Carolyn, an attractive, open-faced woman of 60, explains that it was chilly when she left her house and that she intends to disrobe; after breakfast, she does. I ask her if she’s had body-image issues. “I assume you haven’t, since you’re here,” I say. “No, I’m pretty comfortable with my body,” she says. “I was more so when I was skinnier. But I gotta like it, because I’m stuck with it!”

I ponder that for a minute. Even Carolyn, who spends all her time in the nude, doesn’t truly love her body. She merely accepts it. This makes me wonder whether advising women to love their bodies, flaws and all, is a worthy goal or a setup for failure. As the number of applicants for Extreme Makeover demonstrates, most people seem to think the way to start loving (or even accepting) their body is to bring it closer to the ideal. I must admit, I spend a lot of time exercising back in New York, in large part to love what I see in the mirror. Yet I never have. Maybe I stand a better chance of following Carolyn’s lead and simply learning to accept it.

As Carolyn gives us a tour of the resort, I quickly understand that we’ll be seeing no perfect bodies here. It’s a pageant of scars, moles, freckles, droops, dimples, hair and nicotine patches. She tells me there are a few regulars who’ve had mastectomies. Some of the men have huge, round bellies from under which their penises peek like little birds in their nests. (Yeah, I looked. You would, too.)

I check in with myself to find out how all this imperfect nudity makes me feel. Many nudists are older, so my mother had suggested the trip would improve my body image. “You’ll have the best body there,” she joked. Not so, and besides, I’ve never been one to judge anyone else’s body harshly; unfortunately, I’ve never compared mine favorably, either. I have to admit, though, that if everyone at Cypress Cove looked like Uma Thurman, I would feel like crap. 12 P.M. Tan lines? What tan lines? We visit the pool, the hub of the resort. There’s a hot tub, a massage station, a hairdresser and a gift shop (the Fig Leaf Boutique). There are also gathering rooms, one of which hosted Friday evening’s activity, nude line dancing. Other events include nude Tae-Bo and nude bingo. Tonight’s nude group activity will be an alfresco movie, shown poolside.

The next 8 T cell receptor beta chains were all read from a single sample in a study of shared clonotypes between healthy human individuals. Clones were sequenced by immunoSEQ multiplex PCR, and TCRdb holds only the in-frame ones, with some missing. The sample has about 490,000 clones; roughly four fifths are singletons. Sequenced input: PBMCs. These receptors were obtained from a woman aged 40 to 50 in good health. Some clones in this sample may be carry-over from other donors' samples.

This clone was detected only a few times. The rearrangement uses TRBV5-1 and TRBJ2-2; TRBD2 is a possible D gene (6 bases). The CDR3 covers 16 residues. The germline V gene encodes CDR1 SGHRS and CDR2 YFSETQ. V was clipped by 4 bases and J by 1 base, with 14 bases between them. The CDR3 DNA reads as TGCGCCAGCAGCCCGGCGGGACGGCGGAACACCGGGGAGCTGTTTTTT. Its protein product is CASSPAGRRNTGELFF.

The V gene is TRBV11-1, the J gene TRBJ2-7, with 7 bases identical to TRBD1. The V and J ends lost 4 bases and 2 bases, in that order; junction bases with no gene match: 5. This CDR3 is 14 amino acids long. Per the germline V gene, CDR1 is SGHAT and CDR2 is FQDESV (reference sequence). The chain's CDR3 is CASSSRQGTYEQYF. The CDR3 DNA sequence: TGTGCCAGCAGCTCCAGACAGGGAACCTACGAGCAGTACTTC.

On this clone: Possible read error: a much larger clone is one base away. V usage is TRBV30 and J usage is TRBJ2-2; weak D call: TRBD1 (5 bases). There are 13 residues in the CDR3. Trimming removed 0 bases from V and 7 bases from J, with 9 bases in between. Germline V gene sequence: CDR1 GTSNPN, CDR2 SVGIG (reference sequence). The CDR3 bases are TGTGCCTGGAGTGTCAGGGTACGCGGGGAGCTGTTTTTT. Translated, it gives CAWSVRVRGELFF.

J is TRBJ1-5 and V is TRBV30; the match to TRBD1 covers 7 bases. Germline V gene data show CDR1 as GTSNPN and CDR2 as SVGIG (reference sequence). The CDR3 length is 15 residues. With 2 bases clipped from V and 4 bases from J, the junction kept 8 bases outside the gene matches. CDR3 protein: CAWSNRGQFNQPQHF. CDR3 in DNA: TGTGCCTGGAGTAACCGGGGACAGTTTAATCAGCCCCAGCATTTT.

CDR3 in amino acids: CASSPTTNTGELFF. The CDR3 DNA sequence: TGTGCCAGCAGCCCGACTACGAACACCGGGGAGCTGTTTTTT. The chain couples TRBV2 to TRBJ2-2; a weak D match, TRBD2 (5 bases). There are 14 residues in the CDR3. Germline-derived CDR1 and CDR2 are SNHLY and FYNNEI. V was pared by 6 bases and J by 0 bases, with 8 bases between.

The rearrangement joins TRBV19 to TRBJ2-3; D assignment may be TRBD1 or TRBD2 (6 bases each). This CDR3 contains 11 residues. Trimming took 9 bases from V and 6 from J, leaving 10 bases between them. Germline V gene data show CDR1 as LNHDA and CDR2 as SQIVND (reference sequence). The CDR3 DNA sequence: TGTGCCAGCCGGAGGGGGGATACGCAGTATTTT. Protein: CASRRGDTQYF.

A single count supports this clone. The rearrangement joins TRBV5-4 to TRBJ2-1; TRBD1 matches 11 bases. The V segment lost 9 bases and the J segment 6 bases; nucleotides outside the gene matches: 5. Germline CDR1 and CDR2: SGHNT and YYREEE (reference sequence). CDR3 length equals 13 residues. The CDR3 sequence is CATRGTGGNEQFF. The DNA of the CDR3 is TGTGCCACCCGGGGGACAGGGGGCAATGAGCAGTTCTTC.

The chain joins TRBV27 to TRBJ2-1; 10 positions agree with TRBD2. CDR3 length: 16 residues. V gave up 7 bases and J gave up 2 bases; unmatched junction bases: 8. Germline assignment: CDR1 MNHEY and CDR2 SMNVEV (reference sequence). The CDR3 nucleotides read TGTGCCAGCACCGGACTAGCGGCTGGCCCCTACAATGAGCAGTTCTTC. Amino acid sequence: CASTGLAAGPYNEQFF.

Scanning the scene, it’s hard to keep from checking out other people. I rationalize that this is OK because I would if they were dressed, too. I see a man applying sunscreen to his penis. A fortysomething woman with obvious implants walks by. The flesh on her thighs moves naturally, but her breasts do not. A grandmotherly woman with a chicken chest coos at our twins. She’s wearing a fanny pack. The whole situation strikes me as silly, so I joke that we would have let the girls go nude, but anyone brave enough to hold an undiapered baby knows why we didn’t Paul laughs. No one else does. Carolyn introduces me to a fit, tan, well-endowed Cypress Cove-er in his 50s named Dickie.This, of course, isn’t funny, either. In fact, aside from a sign outside the office that reads NO SHIRT, NO SHOES, NO PROBLEM, no one jokes about being nude.

I sit on a chaise next to Lorrie Smith, a blonde, 35-year-old payroll accountant, and her husband, Rex, 46. Lorrie has been a nudist on and off since she was a kid and visited nudist resorts with her family. Now she and Rex live here part-time. Lorrie rolls her eyes when she tells me about bathing suit shopping for a non-nudist cruise the pair is taking. “We’ve gained a couple of pounds since we’ve been married, and here we have hardly noticed,” says Lorrie, who looks to be around a size 14. “It’s nice not to have to worry about what sticks out over your suit.” Her attitude about her body is “If you don’t like me for who I am, there’s the door,” she says. This doesn’t sound to me like bravado but hard-won body-image wisdom. A size 6 when she was in a previous relationship, she nevertheless felt pressured to lose weight. Therapy helped her feel better about herself. “I wish there were some kind of magic word you could say to feel better about your body, but there isn’t. It’s just something you have to go through,” she says.

I tell Lorrie that I admire that she’s so comfortable and ask her if that means she downright loves her body no matter what she ate the previous night. She admits to having been happier when she was thinner and to sometimes complaining of feeling fat. Still, “I was nude when we met,” she says, gesturing toward Rex. “If he’d have come out of the gate saying ‘You need a bigger this, a smaller that,’ I would have said forget it.” I finally get it. Your body is like a younger sister: You can tease her with impunity, but if someone else does, you’re honor-bound to come to her defense.